Gov. Peter Shumlin says a health care package being developed by the House fails to take any meaningful action to address the rising cost of health care. The governor is urging lawmakers to reconsider the House approach.
In his inaugural address, Shumlin said it was critical for lawmakers to deal with the so-called Medicaid cost-shift.
He proposed a 0.7 percent payroll tax to pay for his health care initiative. He said the plan would raise $90 million in new state revenue, and that this money would be matched with $100 million in federal funds.
Shumlin said a good chunk of the money would be used to increase Medicaid reimbursement rates for health care providers – rates that currently represent roughly 60 percent of the cost of medical services. He said the net effect would be a 5 percent drop in private health insurance premiums.
The plan being developed in the House raises a lot less money: roughly $20 million in state revenue that's matched with about $17 million in federal funds.
Shumlin says the House plan doesn't go nearly far enough to deal with the cost-shift issue.
“My concern is that it doesn't solve the problem that we're trying to solve,” Shumlin says. “So my point is simple: Let's either have the courage to solve a real problem or let's ask ourselves, ‘What are we trying to accomplish here?’"
The House plan is financed by imposing a half-cent-per-ounce tax on sugar-sweetened beverages, raising the tobacco tax and applying the sales tax to dietary supplements.
Shumlin says he doesn't want to use these revenue sources for health care because he thinks they'll be needed later in the session to help balance the state budget.
"All I'm saying is, we shouldn't be spending that money twice. To get consensus on a revenue package, we're going to need the traditional things that we've used in the past. And that includes the money they're using currently for health care,” Shumlin says.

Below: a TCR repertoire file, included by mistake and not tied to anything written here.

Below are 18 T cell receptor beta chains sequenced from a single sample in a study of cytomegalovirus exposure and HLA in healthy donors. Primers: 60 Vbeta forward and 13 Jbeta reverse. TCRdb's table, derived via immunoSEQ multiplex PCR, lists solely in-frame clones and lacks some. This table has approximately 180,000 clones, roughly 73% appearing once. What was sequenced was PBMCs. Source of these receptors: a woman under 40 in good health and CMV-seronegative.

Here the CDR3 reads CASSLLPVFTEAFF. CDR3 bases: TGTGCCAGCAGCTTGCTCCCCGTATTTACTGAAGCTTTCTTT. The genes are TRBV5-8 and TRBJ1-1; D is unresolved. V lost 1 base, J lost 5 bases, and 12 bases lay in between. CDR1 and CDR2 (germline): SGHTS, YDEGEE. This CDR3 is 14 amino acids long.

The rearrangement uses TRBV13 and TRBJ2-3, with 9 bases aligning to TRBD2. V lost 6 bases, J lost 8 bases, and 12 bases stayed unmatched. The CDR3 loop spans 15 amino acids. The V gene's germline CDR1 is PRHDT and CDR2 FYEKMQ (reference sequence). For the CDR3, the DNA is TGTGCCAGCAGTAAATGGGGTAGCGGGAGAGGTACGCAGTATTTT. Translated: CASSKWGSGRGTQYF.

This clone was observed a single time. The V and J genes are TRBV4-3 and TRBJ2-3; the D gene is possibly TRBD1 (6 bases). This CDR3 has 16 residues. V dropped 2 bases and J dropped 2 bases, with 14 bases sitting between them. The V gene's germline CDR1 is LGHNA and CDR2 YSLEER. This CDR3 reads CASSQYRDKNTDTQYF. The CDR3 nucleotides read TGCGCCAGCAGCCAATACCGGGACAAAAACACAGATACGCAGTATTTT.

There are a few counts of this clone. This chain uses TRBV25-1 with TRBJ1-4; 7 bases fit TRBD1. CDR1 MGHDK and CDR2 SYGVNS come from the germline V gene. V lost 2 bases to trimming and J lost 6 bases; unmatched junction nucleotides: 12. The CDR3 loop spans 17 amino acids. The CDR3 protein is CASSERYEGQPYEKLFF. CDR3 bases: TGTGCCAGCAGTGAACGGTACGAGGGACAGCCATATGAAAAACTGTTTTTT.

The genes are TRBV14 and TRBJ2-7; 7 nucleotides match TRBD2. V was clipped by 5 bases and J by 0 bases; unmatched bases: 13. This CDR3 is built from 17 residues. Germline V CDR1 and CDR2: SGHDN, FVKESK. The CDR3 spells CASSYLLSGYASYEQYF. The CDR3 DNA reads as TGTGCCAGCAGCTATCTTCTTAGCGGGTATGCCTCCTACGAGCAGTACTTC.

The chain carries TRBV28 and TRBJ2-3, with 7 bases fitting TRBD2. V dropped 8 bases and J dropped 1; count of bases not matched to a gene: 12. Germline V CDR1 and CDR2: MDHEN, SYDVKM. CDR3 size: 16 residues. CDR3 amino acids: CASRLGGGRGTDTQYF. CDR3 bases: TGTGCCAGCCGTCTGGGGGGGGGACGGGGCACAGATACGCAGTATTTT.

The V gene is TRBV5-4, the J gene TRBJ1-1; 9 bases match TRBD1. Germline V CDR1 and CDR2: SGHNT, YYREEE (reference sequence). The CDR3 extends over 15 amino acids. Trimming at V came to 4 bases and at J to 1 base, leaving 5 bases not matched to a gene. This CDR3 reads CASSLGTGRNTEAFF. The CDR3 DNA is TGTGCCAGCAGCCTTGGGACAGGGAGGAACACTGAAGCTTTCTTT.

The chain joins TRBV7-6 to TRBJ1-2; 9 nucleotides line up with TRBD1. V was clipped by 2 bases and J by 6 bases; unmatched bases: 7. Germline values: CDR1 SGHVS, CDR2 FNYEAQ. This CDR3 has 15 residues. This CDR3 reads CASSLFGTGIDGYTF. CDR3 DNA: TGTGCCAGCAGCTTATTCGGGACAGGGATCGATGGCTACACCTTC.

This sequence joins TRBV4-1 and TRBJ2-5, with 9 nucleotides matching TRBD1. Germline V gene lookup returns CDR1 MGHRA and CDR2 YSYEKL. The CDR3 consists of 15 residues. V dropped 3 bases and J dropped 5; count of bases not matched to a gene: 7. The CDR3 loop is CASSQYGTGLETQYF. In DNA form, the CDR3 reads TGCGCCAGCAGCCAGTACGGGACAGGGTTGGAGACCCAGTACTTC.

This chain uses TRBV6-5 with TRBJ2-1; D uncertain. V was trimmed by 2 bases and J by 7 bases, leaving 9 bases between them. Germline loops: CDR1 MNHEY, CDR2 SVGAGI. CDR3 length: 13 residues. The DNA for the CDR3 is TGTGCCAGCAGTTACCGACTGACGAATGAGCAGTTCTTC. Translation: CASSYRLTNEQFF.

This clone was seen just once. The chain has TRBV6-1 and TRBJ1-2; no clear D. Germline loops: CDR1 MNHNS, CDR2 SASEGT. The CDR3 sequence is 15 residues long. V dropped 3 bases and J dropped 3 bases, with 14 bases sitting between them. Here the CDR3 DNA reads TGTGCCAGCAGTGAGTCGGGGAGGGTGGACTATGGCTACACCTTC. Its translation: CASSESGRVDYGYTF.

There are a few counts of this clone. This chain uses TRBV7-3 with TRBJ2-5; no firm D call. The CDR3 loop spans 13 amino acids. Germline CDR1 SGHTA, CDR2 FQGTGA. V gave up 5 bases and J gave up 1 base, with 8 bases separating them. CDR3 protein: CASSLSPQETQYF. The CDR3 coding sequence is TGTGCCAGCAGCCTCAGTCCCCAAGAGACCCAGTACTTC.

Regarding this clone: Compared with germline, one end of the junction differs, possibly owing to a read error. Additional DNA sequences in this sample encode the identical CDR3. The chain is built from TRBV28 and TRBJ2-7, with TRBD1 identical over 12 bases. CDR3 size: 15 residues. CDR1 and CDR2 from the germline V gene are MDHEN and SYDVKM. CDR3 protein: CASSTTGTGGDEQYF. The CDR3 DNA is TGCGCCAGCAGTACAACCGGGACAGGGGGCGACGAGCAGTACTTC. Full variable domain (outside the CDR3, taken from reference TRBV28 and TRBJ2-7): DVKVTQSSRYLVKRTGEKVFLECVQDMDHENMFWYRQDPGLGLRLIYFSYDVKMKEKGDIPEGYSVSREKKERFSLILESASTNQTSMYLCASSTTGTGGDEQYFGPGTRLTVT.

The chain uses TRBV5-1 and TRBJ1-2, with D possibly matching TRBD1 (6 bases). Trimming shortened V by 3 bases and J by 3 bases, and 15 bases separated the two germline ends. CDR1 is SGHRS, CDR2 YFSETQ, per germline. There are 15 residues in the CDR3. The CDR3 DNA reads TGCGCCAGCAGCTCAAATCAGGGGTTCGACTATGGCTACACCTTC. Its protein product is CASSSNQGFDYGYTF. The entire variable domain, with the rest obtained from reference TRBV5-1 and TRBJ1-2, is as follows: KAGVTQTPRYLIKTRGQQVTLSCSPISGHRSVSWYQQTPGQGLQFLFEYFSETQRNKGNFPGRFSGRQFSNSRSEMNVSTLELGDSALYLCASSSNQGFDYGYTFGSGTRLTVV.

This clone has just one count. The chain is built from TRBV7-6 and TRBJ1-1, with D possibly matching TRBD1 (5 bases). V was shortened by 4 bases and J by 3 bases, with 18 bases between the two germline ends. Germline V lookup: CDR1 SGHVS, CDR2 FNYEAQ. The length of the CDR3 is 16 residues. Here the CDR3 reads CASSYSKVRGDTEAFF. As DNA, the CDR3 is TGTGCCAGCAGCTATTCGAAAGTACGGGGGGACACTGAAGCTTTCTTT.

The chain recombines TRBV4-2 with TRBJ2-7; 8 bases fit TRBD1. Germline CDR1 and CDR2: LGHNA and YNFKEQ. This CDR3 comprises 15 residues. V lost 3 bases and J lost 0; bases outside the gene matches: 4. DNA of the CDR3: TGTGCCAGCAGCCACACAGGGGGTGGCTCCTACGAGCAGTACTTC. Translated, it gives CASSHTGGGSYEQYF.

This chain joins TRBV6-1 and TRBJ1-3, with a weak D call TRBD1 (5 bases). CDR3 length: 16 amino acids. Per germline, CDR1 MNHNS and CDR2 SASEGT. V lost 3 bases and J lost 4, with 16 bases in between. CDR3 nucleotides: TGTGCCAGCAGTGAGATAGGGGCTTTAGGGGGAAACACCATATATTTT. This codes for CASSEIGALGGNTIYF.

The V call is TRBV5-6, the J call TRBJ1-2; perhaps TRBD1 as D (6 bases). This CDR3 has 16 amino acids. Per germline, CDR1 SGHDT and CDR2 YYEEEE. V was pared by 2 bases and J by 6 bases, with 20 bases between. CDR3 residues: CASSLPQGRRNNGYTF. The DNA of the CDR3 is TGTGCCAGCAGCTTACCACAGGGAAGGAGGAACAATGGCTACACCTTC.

House Speaker Shap Smith says the House didn't put a lot of money into the governor's cost-shift plan because there was a lot of doubt if the money would actually help lower private health insurance premiums.
Instead, Smith says the House decided to use the money for two purposes: boost reimbursement rates for primary care physicians, and increase state subsidies on Vermont's health care exchange.
"We've decided to focus on strengthening the primary care system and helping those who are having a difficult time paying for the cost of health care for their policies under the exchange [Vermont Health Connect],” Smith says.
And Smith says it doesn't make sense to use the sugar-sweetened beverage tax to balance the state budget.
"It seems appropriate for me to use that money to help people who need health care,"
he says. “And I'm not sure whether we need to use it for balancing the budget in other areas."
The House Appropriations committee is currently reviewing this legislation. It could be on the House floor for debate by the end of the week.